In Indiana, property owners all pay property taxes twice a year, once in May and again in November. The tax amount owed is a result of two things, the tax rate and the assessed value. Many times the question comes up as to why the assessed value of the property changes every year, regardless of whether there is a change made to the property. This occurrence is referred to as an annually adjusted property value or trended value. But what exactly does that mean? Let’s start with a little background.

In 1999, the Indiana Supreme Court ruled that the previous system that involved reassessing properties every 10 years was unconstitutional. This ruling forced the State legislature to devise an assessment plan that better reflected a market relatable values. Indiana lagged behind most of the country at this point, since almost all 50 states had already changed their assessment systems to reflect local market conditions. In 2002, the state began shifting their process and moved to what is known as a market value in-use system of assessment.

To accomplish this task, assessors implement annual adjustments or trending within each taxing district throughout the state. This involves calculating differences between the prior year assessment of a property and current or more recent sales data from similar properties. In the case of residential properties, sales of like homes within similar neighborhoods are collected and analyzed. For commercial or industrial properties, market data is compiled for property types within each class to make a determination. Once the difference is determined, either positive or negative, a factor is created so the assessor can adjust values closer to what the market value-in-use would reflect.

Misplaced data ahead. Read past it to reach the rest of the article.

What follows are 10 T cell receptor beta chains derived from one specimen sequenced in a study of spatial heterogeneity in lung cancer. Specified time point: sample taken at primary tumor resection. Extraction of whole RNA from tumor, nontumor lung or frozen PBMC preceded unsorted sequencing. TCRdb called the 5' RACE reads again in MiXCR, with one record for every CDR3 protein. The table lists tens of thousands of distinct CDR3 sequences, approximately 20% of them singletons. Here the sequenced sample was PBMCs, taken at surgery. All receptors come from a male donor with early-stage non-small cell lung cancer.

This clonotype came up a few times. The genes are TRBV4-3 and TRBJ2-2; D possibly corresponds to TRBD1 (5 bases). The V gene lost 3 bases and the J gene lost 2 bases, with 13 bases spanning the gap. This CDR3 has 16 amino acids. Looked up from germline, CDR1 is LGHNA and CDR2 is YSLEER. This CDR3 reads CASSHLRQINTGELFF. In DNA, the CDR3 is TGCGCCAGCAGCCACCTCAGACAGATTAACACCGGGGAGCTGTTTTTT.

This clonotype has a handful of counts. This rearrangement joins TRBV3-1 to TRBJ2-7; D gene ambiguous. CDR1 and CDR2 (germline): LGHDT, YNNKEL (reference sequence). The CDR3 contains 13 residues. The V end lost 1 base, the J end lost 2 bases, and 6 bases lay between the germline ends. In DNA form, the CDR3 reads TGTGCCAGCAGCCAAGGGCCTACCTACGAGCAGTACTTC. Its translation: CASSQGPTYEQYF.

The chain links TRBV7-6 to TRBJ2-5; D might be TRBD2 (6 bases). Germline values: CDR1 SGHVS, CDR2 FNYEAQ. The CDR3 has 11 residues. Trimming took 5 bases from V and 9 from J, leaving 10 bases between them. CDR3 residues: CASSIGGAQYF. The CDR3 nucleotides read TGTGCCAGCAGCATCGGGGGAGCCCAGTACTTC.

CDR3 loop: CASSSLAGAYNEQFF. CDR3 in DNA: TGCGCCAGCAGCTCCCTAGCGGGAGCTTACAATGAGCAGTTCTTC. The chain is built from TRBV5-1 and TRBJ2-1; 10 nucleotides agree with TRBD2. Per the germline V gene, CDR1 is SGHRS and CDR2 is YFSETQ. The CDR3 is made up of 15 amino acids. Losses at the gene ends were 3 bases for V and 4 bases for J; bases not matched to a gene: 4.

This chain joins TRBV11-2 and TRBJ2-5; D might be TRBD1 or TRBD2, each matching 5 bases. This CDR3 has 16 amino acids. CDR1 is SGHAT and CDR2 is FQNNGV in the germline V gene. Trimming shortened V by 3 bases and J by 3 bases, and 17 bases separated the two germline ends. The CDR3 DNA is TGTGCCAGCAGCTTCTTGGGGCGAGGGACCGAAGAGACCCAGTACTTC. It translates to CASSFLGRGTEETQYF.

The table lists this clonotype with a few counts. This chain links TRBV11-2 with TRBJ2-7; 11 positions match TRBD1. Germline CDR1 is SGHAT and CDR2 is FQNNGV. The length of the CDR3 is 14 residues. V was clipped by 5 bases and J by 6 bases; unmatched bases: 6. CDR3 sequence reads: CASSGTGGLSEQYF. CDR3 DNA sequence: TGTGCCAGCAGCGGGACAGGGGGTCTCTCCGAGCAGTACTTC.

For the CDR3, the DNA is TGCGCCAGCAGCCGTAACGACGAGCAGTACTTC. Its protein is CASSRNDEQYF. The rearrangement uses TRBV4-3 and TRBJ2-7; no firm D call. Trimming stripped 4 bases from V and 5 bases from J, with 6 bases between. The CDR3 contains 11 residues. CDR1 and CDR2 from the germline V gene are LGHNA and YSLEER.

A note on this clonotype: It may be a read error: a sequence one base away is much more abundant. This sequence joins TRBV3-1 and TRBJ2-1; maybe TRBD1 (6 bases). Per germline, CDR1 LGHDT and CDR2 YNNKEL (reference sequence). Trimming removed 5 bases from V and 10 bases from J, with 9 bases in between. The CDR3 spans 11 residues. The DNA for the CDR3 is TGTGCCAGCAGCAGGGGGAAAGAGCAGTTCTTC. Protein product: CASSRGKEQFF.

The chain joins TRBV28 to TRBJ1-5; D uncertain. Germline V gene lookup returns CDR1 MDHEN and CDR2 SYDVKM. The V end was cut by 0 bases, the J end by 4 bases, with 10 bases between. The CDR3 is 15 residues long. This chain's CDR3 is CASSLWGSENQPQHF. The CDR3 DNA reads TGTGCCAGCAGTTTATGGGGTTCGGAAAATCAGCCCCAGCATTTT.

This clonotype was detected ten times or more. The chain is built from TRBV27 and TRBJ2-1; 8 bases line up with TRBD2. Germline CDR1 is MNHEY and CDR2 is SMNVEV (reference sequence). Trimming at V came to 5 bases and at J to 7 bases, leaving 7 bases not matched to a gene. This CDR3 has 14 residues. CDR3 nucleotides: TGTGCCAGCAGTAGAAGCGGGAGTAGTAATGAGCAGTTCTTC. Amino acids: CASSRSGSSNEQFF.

The ultimate goal here is to eliminate the large, lump sum “catch-up” adjustments that occurred under the old system of 10 year assessments. Because property values consistently rise and fall over time, trending is designed to make value determinations appear more realistic. As a result, taxpayers may see a concurrent rise or fall in their assessments from year to year. Or, sometimes the may even see no change at all.

How do you know your assessment is correct?

Your assessment should be reflective of what a willing buyer would pay for the property at the time of assessment. For instance, for 2019, the assessment date is January 1, 2019. If your 2019 assessment is accurate, it should represent approximately what your property could have sold for on or near January 1, 2019. If your assessment is inaccurate, the value will be something other than what normal market conditions will dictate at that time.

Innovative Property Tax Solutions can help make that determination for you and represent you throughout the process of having incorrect values corrected. Our team of Level III Certified Assessor/Appraisers have many years of experience and training in market analysis, cost reconstruction, and income based assessment analysis. We make sure your assessments are correct and accurately reflect market value, ensuring you are only paying your fair share in taxes and nothing more.

Give us a call today at 219-472-8682 and speak with one of our experts.

7th Circuit case highlights confusion over online home value ‘Zestimates’ – Olivia Covington – Indiana Lawyer.com

Buying a home is an exciting process, but it can also be confusing. Navigating the world of competing offers, title transfers and appraisals can be difficult, especially when buyers and sellers don’t use real estate agents to facilitate the process.

To ease some of that burden, real estate website Zillow offers a tool known as a home value “Zestimate.” Using public data, Zestimates, as the name implies, provide an estimate of how much a home is worth. That amount is listed on a home’s Zillow profile alongside the seller’s asking price, allowing buyers to compare the two.

Read More…